Acronis boot media fails to work
The Acronis True Image 2015 DVD, 2016 (burned from an ISO provided by Acronis support), & one created from a installed 2015 do not work.
The boot to the first menu screen & I can select & I can select Acronis True Image 2015(2016), then it goes to the big splash screen that has Acronis True Image in huge letters with a listing of patent numbers, then after a little while it goes to a dark screen with Acronis loading please wait… in the upper left had corner, then nothing. A blank screen.
The monitor is still getting a signal but nothing. It will not get that main menu screen that I can attempt the restore I need to do.
I've attempted various fixes, EFI, no-EFI, Auto & SATA, IDE, RAID (which I am using).
Screenshots (hopefully they can be accessed):
OK so it appears I am the only person to ever have this issue.
My Windows 7 Pro DVD boots up just fine but anything made by Acronis will not. Very strange & it makes me sad that I am going to have to reload Windows, get all of Windows updates (a effin chore seeing how Windows Update seems to be hosed now), load all those programs & all. Good thing I actually am not losing data, I backed that up manually before I started this project.
Maybe someone can recommend a solution other than Acronis that actually works.
Support has given me several downloads of ISOs & asked for things that can't be given without a Windows build already on the machine, & nothing has worked. The Windows 7 DVD boots, Unbutu boots up just fine, Knopix no problem. Anything that has Acronis on it does not. The Acronis boot disks work up till I select any of the options, like Acronis True Image 2016, it ends up just showing a blank screen.
Is there really no solution? I have a 3 machine license, it would be nice to get the license that I used on this machine back seeing how Acronis just does not work with this motherboard. For completely unknown reasons.
Please perform the following steps:
1. Boot your machine from the Bootable media;
2. When Boot menu appears, fit F11 key;
3. Add parameters acpi=off and noapic near to quiet (all parameters should be separated with spaces, see screenshot);
4. Click OK and select Acronis True Image option.
Does Acronis True Image boot in this case?
Yes, I've tried the acpi=off and noapic & also just blanking out the quiet. Support emails have suggested these fixes. It still just ends up at the blank screen. Right now the latest suggestion is for me to flash the BIOS. Once I get the time to try that I will.
Thanks for your reply.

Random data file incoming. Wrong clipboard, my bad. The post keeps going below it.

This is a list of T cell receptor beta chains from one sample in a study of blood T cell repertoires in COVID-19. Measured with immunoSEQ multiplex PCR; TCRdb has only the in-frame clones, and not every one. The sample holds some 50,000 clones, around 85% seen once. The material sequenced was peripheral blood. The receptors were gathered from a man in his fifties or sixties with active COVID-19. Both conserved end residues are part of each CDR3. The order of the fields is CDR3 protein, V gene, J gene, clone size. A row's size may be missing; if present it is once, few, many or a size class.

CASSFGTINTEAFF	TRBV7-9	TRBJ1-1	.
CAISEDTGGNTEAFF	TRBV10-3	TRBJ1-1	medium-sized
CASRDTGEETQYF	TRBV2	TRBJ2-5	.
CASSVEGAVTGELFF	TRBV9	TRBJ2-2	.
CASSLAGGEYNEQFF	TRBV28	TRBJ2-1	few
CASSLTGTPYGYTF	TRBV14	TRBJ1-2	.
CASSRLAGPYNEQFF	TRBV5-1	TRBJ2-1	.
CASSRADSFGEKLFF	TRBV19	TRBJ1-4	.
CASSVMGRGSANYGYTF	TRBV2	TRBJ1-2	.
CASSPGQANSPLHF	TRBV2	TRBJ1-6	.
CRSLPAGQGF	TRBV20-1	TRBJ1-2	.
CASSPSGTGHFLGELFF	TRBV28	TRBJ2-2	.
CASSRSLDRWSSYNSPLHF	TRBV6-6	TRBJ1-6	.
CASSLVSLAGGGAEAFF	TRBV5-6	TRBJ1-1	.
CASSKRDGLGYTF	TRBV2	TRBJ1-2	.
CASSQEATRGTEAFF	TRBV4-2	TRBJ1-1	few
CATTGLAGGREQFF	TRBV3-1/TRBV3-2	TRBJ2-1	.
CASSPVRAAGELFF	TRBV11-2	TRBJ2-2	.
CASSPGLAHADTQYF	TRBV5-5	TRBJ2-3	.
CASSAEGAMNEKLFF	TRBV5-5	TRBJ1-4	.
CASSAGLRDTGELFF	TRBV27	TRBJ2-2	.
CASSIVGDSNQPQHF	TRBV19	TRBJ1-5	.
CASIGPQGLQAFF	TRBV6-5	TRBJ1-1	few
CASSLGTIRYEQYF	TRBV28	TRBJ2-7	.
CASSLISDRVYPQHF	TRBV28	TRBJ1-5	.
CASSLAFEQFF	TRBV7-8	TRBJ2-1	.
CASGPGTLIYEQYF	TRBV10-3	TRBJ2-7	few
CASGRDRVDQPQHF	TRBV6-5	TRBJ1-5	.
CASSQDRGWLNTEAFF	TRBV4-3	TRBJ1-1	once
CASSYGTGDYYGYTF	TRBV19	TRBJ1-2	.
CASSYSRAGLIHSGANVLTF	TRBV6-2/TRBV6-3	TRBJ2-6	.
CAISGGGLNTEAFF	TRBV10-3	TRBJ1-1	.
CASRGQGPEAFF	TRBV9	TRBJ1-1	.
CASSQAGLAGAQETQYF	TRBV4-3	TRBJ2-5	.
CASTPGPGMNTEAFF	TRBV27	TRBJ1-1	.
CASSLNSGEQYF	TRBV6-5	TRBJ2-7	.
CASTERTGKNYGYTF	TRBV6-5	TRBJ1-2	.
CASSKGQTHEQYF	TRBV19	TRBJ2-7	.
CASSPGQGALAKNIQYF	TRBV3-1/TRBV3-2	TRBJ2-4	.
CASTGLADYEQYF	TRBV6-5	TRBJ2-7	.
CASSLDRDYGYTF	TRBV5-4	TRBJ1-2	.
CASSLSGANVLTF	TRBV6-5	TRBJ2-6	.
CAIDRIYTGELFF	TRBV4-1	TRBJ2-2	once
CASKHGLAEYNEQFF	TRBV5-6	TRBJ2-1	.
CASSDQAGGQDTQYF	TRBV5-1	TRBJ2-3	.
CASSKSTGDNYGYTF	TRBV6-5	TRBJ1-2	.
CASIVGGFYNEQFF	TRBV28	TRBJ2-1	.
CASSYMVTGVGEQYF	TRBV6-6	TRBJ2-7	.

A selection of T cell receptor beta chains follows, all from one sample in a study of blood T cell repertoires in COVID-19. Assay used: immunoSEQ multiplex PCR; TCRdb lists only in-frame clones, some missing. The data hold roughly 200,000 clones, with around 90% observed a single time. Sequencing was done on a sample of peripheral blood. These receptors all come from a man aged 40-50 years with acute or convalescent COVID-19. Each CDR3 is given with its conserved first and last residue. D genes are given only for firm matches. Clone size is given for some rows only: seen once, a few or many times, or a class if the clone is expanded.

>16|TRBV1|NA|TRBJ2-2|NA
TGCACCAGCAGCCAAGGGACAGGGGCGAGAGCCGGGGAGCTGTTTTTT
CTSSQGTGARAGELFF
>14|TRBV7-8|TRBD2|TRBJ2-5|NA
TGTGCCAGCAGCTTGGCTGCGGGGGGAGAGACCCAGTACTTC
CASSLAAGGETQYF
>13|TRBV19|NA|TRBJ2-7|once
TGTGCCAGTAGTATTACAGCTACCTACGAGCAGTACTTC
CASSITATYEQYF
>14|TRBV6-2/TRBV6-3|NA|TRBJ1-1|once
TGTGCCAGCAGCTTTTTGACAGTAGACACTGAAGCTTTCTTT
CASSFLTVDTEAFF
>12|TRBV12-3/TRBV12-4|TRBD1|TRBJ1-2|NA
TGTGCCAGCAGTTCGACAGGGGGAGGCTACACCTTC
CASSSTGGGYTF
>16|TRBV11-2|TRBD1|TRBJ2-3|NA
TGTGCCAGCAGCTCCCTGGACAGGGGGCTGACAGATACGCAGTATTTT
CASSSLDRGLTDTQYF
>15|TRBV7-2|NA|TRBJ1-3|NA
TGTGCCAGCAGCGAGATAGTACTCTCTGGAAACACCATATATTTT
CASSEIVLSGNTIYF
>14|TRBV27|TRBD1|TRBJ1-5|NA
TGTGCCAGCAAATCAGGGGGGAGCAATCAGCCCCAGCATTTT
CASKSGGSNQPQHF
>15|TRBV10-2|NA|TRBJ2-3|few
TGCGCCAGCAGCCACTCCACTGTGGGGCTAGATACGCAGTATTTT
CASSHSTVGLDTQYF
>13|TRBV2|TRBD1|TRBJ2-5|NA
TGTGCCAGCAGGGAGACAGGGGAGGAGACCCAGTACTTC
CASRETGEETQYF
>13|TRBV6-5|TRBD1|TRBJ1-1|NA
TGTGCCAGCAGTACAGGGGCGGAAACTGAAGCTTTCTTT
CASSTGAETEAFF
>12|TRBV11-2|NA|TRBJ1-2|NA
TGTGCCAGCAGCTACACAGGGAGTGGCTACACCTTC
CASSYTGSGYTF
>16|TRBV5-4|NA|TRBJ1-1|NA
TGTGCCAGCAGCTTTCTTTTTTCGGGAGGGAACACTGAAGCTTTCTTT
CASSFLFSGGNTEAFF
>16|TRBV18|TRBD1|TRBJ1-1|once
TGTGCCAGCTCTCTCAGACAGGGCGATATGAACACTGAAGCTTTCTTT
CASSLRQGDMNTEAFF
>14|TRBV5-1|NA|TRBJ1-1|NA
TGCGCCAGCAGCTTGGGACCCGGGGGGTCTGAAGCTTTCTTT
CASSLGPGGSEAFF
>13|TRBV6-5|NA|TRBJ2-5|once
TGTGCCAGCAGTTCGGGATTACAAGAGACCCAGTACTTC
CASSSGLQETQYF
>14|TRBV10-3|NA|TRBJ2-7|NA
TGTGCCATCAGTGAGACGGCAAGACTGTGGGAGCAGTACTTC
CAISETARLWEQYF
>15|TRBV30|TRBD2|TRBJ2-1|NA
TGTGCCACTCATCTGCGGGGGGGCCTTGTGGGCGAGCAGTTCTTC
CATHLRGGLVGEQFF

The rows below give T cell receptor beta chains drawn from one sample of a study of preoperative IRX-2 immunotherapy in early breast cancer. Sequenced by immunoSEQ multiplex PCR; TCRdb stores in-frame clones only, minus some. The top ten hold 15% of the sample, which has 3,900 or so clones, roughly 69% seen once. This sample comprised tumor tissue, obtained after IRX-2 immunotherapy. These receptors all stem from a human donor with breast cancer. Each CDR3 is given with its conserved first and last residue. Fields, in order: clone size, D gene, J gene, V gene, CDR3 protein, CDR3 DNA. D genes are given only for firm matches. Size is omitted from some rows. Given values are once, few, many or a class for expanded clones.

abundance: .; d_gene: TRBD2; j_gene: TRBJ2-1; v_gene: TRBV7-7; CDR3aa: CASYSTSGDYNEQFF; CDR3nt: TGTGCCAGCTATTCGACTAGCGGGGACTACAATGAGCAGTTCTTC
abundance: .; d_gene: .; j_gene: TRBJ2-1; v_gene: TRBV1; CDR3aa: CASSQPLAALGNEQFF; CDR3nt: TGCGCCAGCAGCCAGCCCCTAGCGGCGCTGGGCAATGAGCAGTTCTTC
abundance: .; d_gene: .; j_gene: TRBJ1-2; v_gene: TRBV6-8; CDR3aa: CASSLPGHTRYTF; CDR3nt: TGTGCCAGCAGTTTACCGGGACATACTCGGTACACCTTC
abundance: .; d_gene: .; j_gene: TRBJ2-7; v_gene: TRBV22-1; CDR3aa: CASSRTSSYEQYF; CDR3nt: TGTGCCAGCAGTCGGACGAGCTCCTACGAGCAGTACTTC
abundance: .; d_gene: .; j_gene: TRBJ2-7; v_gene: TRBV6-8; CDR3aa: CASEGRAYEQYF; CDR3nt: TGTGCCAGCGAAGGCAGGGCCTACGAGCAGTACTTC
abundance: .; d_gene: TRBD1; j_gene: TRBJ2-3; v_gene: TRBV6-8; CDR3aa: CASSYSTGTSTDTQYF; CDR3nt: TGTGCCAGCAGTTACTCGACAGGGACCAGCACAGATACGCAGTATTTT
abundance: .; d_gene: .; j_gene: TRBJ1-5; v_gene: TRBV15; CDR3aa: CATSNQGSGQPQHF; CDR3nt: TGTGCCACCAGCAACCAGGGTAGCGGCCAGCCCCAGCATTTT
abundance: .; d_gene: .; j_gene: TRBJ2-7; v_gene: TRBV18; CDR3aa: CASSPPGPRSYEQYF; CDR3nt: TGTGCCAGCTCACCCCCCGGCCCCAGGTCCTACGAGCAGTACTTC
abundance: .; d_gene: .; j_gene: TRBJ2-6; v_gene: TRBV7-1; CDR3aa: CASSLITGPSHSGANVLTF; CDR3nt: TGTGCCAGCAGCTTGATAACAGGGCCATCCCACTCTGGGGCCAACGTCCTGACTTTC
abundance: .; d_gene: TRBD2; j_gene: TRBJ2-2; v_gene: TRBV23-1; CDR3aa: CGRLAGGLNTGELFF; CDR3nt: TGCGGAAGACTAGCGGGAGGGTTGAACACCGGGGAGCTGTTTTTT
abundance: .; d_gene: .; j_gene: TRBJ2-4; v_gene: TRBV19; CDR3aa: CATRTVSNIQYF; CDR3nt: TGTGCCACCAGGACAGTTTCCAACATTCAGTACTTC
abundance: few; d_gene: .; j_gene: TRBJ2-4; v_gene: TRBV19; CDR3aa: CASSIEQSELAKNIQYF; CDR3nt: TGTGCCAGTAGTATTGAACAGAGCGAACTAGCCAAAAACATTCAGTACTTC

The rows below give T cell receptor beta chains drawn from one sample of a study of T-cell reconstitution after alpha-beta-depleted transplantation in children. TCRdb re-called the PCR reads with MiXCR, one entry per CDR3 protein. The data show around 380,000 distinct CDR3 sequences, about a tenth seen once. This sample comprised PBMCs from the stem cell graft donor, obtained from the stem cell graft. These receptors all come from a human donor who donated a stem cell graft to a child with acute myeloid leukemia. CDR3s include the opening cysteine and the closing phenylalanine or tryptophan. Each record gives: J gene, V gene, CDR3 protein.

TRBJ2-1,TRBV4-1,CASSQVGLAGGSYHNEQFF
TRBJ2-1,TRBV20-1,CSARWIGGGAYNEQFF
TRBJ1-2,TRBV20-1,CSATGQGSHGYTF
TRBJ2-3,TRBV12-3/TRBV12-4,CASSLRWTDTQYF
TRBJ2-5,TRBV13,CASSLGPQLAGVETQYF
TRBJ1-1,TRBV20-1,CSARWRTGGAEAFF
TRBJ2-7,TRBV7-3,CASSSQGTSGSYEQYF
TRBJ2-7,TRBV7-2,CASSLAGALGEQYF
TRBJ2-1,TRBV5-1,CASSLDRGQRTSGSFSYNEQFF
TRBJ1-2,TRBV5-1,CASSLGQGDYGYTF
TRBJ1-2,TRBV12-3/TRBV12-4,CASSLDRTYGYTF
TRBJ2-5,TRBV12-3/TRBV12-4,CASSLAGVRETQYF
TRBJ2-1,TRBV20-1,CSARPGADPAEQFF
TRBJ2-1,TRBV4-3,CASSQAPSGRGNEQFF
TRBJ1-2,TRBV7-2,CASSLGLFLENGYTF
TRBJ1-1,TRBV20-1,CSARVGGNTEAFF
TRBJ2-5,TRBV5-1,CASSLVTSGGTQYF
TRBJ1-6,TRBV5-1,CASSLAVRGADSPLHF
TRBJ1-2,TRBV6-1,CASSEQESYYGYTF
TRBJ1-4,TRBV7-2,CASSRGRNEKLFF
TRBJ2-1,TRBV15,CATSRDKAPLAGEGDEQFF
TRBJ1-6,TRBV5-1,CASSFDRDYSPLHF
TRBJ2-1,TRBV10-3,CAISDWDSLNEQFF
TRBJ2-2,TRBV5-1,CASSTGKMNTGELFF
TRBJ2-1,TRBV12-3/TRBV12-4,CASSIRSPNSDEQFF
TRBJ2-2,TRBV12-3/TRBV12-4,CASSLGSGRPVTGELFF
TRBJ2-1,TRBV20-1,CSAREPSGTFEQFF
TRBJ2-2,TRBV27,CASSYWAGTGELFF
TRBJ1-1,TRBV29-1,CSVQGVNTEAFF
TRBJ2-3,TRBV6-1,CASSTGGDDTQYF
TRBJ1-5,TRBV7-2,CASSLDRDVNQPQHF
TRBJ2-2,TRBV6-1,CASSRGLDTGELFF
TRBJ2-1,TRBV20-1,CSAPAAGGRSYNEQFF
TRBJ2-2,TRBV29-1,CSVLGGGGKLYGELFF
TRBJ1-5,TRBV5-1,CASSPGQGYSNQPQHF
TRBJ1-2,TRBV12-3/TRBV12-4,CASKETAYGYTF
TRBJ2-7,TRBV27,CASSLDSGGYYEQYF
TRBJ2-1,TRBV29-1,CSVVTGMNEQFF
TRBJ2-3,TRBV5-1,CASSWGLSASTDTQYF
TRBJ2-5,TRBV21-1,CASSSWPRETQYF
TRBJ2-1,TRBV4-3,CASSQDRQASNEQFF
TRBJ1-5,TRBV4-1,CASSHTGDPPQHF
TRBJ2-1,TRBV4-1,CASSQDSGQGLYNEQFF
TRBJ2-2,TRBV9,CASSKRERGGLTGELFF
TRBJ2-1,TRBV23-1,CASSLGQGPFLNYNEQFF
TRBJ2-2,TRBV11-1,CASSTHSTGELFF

This past weekend I went ahead & flashed the BIOS. However, this was just to see if the Acronis software on the Acronis boot disk would work. After a couple weeks of struggling trying to get Acronis to recover this machine I gave up. This couldn't wait forever, so I have to load a new build of Windows, reload all my software, & restore my data (that I had backed up manually). This was time consuming which is why I bought Acronis to avoid.
Yes, after flashing the BIOS the Acronis software finally loaded. However, I have no reason to risk restoring what I've already built. If it fails I would be back at square one. Unfortunately I wasted one of the three installations allowed with my purchase of Acronis True Image 2015. I'm hoping support will provide me with a replacement key.
I have a similar problem. I can boot from my DVD and Acronis boots and lets me select Acronis True Image 2015, then the screen says Acronis Loading Please Wait. And it sits there like it is not recognizing the drive. It is an SSD. Strang problem on the computer, the vendor website says it is a SATA disk controller, the Device Manage says it is SCSI ?? Did a Win 7 Enterprise complete install and all Windows updates and the driver changed from SCSI to SATA ?? Tried Acronis again, still not working, same thing, Not Loading Please Wait. Also contacted vendor--still waiting on a reply to see if it may be a computer problem.
Any suggestions would be appreciated.
David, if you are attempting to boot from an Acronis boot CD and it does not fully load or recognise your system hardware, then I suspect that you are using the standard linux based boot CD and this in turn does not recognise the hardware in your Windows 7 system.
You will need to create the Windows PE version of the Acronis bootable rescue media using the provided Acronis Tools option for the Rescue Media Builder, this in turn will require you to download and install the Microsoft Windows ADK or WAIK software to provide the Windows PE software that is needed.